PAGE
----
Health Focus Archive
Allergies & Hayfever
What are allergies?
Hay fever, the common name for respiratory allergies,
is your body's reaction to irritants in the air. Normally your
immune system fights off only those things that threaten your
health, such as cold viruses and cancer cells. But like a hypersensitive
smoke detector, an allergic person's immune system sounds the
alarm at the slightest provocation, sending off waves of the
chemical histamine to fend off the presumed offender. Unfortunately,
the side effects of histamine are the symptoms we associate
with allergies: a runny nose and sneezing, itchy nose and throat,
watery red eyes, and congestion.
Who gets allergies?
About one person in ten suffers from allergies
at some point in life. Allergies tend to run in families, women
are slightly more likely to get them than men are, and they
can start at any age.
How can I find out what's causing
Allergy attacks are usually triggered by such
things as pollen, mold, animal dander, and -- gross! -- the
microscopic waste products of the hordes of tiny dust mites
that live in your bedding, carpets, furniture, and clothes.
Try keeping a diary of your symptoms. Track when
and where you notice them, as well as what you were doing at
the time. If you notice that your nose starts running every
time you go down into your damp basement, for example, you've
probably found your culprit: mould.
If that doesn't work, an allergy specialist can
give you a skin test to find out what's setting off your immune
system's alarm button. In this test, small amounts of allergens
are either scratched or injected into your skin. If you're allergic,
the area will become red and irritated. Skin tests are generally
reliable, but they can sometimes yield false positives and negatives.
Will my allergies ever go away?
When the offending allergen goes away -- when
pollen season ends, for example -- so will your symptoms. But
if the culprit is the family cat, you'll need that box of tissues
for a while.
Sometimes allergies do go away or become less
severe over time, but they can also worsen as you get older.
Many people get relief when they move to a new location, though
they may develop a new set of allergies after the first few
years (which is how long it can take for allergens in a new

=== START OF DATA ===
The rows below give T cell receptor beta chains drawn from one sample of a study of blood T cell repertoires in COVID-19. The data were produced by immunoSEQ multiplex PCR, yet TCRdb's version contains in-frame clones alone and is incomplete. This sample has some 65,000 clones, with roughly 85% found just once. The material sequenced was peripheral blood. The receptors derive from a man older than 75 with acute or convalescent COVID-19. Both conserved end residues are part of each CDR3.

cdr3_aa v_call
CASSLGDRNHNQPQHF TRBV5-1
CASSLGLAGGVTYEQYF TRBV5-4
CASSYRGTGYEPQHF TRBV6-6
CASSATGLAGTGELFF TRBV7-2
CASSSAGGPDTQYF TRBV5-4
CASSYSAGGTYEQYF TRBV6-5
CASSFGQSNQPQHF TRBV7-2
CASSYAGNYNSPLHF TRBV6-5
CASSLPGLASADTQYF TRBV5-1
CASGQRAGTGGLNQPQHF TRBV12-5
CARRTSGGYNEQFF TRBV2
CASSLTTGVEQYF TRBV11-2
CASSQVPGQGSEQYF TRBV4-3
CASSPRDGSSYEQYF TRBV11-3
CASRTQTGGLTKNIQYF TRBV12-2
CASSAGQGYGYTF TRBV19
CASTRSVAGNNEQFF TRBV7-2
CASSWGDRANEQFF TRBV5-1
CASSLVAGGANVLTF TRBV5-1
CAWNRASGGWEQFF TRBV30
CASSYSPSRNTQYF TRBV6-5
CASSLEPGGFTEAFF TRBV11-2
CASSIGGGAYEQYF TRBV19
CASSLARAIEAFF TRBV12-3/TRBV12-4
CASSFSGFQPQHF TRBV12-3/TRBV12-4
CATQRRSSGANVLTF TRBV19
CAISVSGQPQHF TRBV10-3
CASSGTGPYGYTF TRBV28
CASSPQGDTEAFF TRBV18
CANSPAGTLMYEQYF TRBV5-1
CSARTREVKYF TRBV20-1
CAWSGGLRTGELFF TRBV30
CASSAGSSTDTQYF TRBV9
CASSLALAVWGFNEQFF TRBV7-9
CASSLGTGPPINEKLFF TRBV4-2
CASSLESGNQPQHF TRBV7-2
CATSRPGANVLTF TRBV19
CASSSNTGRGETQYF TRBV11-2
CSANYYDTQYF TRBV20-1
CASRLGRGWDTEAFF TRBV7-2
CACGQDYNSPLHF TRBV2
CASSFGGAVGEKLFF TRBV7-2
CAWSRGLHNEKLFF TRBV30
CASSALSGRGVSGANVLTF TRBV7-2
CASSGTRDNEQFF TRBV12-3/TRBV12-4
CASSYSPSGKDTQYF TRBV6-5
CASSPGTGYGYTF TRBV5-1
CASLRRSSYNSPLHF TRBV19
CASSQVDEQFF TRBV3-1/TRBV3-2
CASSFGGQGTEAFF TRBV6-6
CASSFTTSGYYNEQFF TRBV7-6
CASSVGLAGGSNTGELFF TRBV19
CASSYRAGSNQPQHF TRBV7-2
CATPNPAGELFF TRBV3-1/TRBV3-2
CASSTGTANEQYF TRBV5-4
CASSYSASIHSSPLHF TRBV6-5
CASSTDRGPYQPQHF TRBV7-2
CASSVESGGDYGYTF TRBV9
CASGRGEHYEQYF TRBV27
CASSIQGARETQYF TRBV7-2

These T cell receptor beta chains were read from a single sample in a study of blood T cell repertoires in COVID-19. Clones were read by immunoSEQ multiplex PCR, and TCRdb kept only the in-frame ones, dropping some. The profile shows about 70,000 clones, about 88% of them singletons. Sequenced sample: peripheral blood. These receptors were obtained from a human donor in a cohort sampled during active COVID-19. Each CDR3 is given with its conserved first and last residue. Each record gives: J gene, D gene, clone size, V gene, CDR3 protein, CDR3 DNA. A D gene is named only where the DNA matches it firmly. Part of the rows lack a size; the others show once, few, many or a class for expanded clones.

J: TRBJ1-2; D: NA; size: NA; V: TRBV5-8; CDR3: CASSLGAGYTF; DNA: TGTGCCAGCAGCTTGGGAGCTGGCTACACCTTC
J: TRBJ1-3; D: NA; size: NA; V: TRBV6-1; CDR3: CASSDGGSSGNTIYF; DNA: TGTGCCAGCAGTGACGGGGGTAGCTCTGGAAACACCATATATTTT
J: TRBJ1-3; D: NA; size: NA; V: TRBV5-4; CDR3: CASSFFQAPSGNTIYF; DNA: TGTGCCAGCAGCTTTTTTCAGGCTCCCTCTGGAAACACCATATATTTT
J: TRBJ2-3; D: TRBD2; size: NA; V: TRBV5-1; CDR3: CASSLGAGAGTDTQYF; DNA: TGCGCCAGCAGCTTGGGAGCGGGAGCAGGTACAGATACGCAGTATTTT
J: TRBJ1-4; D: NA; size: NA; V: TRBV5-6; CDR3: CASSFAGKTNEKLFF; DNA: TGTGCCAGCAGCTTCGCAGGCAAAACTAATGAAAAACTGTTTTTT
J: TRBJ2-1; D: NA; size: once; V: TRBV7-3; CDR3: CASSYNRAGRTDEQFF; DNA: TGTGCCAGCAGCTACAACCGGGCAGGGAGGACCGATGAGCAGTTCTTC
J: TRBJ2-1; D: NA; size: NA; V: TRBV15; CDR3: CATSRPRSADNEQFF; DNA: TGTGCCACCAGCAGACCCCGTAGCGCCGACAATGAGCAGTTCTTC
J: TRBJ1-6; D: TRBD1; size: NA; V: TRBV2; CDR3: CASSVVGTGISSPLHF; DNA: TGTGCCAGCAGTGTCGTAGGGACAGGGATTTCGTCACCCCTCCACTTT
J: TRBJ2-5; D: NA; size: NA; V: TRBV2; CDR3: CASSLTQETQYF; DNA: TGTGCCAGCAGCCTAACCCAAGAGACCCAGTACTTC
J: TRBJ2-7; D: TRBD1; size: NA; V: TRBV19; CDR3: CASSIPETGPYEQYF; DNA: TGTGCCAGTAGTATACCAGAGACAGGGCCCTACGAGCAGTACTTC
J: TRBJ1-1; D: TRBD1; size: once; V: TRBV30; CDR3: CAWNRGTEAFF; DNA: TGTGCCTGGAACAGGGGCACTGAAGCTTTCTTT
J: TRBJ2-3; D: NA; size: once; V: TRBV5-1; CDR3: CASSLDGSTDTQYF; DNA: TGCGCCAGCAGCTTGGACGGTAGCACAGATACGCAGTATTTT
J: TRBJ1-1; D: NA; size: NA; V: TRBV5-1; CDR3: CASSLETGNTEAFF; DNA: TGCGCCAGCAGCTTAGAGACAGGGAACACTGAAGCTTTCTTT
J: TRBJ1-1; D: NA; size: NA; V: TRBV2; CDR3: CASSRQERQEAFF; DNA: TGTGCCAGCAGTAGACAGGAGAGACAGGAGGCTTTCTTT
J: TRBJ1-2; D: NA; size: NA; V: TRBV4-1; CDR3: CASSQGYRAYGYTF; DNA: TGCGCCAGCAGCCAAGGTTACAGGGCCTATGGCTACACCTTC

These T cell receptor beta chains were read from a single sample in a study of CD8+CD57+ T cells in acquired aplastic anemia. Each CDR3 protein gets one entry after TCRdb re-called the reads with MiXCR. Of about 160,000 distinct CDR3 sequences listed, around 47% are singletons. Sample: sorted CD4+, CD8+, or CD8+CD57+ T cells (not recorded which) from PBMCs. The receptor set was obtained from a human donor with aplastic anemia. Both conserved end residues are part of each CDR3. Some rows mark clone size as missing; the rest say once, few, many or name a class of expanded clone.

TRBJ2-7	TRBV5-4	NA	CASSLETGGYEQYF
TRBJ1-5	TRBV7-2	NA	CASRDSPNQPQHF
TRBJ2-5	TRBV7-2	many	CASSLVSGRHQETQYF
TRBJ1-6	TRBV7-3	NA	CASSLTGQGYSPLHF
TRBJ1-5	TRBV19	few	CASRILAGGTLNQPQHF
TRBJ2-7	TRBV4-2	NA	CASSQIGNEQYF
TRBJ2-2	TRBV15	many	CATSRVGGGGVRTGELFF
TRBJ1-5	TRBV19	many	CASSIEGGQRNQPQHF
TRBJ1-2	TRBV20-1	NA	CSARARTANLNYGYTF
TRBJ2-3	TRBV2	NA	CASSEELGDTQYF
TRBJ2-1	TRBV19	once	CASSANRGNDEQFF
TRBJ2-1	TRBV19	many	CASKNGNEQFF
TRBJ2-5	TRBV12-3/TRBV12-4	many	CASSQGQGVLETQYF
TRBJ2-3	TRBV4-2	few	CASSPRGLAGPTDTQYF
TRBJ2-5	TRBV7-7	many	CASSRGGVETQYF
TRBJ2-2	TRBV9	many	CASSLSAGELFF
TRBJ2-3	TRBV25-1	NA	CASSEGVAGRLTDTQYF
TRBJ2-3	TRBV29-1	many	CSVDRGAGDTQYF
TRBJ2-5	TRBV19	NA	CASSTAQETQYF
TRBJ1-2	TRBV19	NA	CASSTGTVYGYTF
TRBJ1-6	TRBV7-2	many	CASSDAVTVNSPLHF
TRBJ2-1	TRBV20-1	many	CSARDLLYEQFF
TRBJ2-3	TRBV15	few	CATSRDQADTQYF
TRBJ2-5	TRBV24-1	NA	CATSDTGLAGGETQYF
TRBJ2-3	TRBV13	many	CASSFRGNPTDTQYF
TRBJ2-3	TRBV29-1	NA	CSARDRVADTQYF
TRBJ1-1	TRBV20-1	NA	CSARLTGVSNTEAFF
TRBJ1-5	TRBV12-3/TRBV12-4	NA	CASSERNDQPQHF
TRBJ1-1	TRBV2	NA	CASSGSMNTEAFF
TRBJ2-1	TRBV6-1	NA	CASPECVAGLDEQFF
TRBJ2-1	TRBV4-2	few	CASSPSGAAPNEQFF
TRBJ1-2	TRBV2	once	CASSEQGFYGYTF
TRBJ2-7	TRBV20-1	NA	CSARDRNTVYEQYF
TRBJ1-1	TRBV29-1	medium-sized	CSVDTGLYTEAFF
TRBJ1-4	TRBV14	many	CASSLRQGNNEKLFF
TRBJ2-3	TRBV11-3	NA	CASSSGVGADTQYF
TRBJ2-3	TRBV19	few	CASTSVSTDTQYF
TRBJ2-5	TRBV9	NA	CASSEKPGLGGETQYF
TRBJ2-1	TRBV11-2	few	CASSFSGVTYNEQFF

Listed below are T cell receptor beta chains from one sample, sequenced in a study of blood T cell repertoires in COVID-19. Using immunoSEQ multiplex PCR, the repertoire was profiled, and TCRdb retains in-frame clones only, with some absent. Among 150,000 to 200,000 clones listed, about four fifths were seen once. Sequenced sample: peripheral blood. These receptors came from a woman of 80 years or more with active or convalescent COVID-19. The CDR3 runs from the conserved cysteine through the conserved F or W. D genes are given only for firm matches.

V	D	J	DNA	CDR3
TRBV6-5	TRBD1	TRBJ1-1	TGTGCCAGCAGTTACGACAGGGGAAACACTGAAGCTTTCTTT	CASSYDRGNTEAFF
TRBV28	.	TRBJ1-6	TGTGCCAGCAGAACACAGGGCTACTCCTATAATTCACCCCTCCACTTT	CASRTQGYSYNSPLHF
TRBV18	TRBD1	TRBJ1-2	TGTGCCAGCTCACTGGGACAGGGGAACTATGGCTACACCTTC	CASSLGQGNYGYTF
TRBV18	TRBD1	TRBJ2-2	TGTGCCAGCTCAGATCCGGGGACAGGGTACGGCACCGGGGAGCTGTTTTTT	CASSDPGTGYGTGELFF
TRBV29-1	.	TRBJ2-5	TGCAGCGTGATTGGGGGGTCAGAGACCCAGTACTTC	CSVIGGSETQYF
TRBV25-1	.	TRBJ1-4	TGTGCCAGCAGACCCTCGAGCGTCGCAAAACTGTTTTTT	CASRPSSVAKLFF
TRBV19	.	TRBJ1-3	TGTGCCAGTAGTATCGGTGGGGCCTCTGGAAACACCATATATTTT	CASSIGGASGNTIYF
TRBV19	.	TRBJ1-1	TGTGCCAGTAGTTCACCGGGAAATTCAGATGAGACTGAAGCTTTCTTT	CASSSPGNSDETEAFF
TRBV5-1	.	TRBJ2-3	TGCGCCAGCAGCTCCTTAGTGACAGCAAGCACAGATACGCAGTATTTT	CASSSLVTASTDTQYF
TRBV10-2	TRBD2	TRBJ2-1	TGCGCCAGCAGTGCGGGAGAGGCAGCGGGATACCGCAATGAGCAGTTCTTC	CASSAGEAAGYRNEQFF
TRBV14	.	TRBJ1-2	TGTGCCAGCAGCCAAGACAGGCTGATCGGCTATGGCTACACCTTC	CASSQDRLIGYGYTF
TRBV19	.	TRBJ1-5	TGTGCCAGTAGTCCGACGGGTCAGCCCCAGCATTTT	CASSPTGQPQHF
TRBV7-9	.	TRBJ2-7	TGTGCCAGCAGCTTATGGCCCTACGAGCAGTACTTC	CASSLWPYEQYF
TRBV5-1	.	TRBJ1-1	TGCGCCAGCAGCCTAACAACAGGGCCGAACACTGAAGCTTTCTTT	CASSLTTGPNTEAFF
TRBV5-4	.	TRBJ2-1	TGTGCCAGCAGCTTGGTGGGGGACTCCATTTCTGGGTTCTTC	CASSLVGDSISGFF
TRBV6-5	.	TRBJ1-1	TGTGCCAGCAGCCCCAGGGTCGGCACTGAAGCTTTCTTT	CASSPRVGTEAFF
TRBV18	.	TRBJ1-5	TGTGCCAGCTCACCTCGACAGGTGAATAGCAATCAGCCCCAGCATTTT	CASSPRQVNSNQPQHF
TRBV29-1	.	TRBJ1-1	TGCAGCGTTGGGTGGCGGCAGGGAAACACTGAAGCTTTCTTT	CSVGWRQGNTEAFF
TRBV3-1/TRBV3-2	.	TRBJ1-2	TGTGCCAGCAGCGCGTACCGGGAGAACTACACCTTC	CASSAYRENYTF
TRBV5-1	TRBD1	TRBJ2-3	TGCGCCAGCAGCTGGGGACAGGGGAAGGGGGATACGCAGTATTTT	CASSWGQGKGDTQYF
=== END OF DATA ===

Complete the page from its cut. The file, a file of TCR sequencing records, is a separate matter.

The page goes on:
environment to trigger your immune system).
What are the best ways to get
The best thing you can do is to try to avoid
whatever you're allergic to. When that's not possible, these
other strategies may work:
- Use antihistamines to stop itchy, watery eyes, a runny nose,
sneezing, and a swollen throat or hives. These come in both
prescription and over-the-counter pills, liquids, and injections.
If your allergies are mild, an over-the-counter drug will
probably do fine. If it makes you sleepy, ask your doctor
about one of the newer prescription antihistamines that don't
- Take a decongestant -- available as tablets, liquids, and
nasal sprays -- to relieve congestion. Be aware, though, that
using sprays too often can lead to rebound congestion, meaning
the symptoms worsen each time they return until the spray
is actually treating symptoms it caused.
- If you have severe symptoms, check into desensitizing allergy
shots. This treatment, which involves injecting increasing
amounts of the allergen into your skin, can help your immune
system gradually adjust to irritants in the air until you
can tolerate ragweed season without so much as a sneeze.
- Shower or bathe at night to remove pollens or other allergens
from your skin and hair.
- Install clean air filters in your home often, and bring
a portable air filter to your office. Keeping windows shut
and running an air conditioner can also help keep pesky pollens
- Eliminate problem foods. If some of your hay fever symptoms
last all year, you may have a food allergy or sensitivity.
To find out, stop eating milk, eggs, wheat, chocolate, corn,
oranges, rye, and oats -- all foods that can bring on allergy
symptoms -- for at least three weeks (three months in the
case of milk) to see if your symptoms go away.
- If pets are causing your allergies and you can't bear to
part with them, try keeping them outside -- or at least out
of the bedroom, where you spend a third of your life. This
will significantly reduce your exposure and ensure a good
night's rest. Also, ask a nonallergic friend or family member
to bathe your animals frequently, and dust and vacuum their
favorite areas often.
- If dust mites are causing your agony, clean your mattresses,
pillows, and upholstery regularly; these are favorite hiding
places for mites. Put away that down comforter and consider
getting a hypoallergenic pillow and encasing your mattress
- Finally, keep your immune system healthy by managing stress,
getting enough sleep, eating a healthful diet, and exercising
Source: 1999 Consumer Health
Interactive and Consensus Health Corporation